Reviewing Resumes for an Agile Team: What are the Principles Underlying the Projects?

As Esther says in her fine comment,

There are lots of ways to do all these things — and sometimes teams do all the “practices” but still don’t meet the principles.

Exactly. And it’s very hard to see the principles under the project when you’re reviewing a resume.Here’s a statement I’ve seen on lots of resumes: “Led the development of some-feature-or-system.” Does that mean the candidate architected the whole thing and handed it off to coders? Does it mean that the person used some set of collaborative techniques, but did all the architecture at the beginning of the project? Does it mean that the person was a technical lead who collaborated on several prototypes with other developers? Maybe the candidate helped the product owner decide which features were architecturally risky, and suggested the team implement those features first, to see how to evolve the architecture. And if you’re seeing a person who’s collaborative, is that enough for your project?I don’t know how to see the underlying principles on a resume in keywords. I do know how to look for principles as I read the whole resume. And if you see enough principles, then it’s worth a phone screen for the candidate.

One Reply to “Reviewing Resumes for an Agile Team: What are the Principles Underlying the Projects?”

  1. It is interesting that in this series of posts that you use the phrase agile team, rather than a SD team using agile methods or practices.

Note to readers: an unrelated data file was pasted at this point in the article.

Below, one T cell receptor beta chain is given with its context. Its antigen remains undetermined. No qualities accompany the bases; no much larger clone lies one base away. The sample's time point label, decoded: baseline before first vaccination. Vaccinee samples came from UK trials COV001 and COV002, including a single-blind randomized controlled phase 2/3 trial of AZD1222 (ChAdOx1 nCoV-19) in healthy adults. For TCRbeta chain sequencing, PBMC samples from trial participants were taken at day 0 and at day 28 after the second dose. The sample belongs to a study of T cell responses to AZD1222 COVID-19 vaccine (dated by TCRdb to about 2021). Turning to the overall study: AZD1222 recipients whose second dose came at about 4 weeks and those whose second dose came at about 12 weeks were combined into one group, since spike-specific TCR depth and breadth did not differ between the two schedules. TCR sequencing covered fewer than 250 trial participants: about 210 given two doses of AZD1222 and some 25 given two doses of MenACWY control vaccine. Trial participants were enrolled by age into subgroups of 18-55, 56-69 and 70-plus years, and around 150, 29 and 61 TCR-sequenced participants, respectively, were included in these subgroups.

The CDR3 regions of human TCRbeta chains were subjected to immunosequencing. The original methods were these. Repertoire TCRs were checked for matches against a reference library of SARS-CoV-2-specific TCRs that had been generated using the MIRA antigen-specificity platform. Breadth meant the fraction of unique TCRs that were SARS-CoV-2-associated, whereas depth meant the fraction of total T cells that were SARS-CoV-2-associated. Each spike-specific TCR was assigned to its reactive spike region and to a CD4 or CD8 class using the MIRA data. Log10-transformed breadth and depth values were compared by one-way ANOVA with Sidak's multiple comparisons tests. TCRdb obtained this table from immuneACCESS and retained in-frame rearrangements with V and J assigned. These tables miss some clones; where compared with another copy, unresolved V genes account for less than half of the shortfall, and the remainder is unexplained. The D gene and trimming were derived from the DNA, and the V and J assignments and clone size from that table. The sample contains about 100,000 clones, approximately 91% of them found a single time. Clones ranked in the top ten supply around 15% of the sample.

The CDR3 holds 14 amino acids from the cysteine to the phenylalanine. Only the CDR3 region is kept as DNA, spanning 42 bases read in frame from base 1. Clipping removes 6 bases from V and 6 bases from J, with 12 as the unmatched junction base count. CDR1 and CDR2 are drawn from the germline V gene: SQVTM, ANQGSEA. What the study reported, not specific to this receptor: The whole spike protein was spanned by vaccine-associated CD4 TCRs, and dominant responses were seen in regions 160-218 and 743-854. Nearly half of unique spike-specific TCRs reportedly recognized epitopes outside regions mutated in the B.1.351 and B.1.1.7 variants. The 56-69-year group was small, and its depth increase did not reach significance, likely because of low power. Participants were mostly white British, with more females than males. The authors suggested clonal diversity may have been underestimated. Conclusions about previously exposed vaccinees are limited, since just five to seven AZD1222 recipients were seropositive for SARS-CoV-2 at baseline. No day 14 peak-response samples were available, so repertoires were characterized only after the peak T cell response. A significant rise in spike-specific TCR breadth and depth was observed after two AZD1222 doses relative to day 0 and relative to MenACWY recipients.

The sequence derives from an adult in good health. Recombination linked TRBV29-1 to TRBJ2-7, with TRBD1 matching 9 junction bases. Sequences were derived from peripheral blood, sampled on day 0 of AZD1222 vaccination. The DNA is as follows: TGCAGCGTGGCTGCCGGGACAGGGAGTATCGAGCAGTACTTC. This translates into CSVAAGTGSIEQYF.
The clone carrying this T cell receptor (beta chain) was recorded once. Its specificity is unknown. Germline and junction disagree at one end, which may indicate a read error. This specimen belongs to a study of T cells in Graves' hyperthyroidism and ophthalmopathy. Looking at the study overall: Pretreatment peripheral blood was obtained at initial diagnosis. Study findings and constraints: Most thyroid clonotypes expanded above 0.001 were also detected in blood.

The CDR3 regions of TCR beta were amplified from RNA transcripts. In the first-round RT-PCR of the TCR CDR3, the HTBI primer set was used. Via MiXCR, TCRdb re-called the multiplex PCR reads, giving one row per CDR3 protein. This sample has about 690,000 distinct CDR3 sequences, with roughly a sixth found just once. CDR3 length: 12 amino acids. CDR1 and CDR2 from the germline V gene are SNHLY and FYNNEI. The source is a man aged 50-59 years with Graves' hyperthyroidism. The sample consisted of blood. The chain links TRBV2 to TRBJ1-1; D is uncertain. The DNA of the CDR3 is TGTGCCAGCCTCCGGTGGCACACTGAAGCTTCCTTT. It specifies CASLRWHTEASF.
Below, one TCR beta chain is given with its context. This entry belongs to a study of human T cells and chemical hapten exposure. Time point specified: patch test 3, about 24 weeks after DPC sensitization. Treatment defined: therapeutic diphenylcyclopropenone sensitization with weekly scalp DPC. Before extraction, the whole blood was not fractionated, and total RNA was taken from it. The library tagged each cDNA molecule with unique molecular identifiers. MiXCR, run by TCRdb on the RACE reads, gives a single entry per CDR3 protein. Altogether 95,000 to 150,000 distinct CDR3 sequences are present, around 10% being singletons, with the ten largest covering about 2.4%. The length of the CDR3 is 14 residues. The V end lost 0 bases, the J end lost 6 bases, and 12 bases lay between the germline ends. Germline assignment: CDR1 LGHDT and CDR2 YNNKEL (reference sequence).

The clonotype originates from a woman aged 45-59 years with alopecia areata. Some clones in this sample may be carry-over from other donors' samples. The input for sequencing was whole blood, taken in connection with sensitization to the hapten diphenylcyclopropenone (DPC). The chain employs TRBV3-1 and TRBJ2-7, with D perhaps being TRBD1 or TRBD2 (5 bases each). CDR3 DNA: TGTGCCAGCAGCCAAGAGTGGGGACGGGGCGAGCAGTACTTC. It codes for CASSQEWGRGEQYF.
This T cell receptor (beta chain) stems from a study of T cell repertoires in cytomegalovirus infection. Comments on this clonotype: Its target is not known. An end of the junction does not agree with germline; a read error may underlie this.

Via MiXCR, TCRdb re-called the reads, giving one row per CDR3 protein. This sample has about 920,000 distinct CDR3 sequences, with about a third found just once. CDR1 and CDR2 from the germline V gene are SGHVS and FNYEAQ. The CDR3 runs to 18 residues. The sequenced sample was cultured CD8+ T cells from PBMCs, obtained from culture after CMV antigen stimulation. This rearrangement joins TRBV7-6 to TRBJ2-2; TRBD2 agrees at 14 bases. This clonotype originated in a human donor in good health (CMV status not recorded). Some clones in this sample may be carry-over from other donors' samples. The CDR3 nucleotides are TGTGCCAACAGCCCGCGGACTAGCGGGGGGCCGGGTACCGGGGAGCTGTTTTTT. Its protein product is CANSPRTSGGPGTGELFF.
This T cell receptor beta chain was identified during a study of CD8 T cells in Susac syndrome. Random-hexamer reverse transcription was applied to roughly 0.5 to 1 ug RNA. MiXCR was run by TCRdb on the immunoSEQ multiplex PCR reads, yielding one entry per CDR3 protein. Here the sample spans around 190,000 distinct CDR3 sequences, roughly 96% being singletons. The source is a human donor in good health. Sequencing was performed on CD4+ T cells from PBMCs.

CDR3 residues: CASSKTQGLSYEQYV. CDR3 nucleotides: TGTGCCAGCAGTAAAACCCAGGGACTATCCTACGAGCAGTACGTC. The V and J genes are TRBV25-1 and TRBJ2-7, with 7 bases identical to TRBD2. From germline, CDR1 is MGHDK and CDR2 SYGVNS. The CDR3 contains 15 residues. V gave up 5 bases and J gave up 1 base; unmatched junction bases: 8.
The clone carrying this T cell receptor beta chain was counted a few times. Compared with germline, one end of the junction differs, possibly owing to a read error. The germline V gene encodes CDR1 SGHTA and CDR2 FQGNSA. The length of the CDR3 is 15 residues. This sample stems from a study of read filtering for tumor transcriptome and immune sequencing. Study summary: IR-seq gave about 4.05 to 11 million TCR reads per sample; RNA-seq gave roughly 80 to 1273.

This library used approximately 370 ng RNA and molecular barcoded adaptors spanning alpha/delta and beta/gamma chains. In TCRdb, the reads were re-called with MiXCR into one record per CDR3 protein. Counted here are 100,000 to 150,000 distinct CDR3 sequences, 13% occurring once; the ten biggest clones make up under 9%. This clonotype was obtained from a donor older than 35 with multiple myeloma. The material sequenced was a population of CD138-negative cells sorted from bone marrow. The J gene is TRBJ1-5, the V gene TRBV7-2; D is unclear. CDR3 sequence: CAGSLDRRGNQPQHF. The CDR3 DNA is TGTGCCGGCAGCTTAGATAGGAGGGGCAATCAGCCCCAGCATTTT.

I currently manage a platoon (20 people on several matrixed project teams) that use a agile delivery management process that is home grown. We use concentric monthly (feature) and weekly (task) timeboxes, but have the whole platoon participate in delivery committment exercises each week, as many team members are shared across projects.
    Our design and development practices are evolving towards agile more slowly than our delivery management.
    When hiring (I recently hired 6 contractors in 6 weeks) I have had success looking for resources who are merely curious about agile practices. These have been intrigued by the descriptions of agile practices already in use in the platoon, and though many have had no prior hands on exposure, they have been eager adopters.
    This experience has lead me to conclude that the hiring requirement may only be openness and curiosity around new and different practices.

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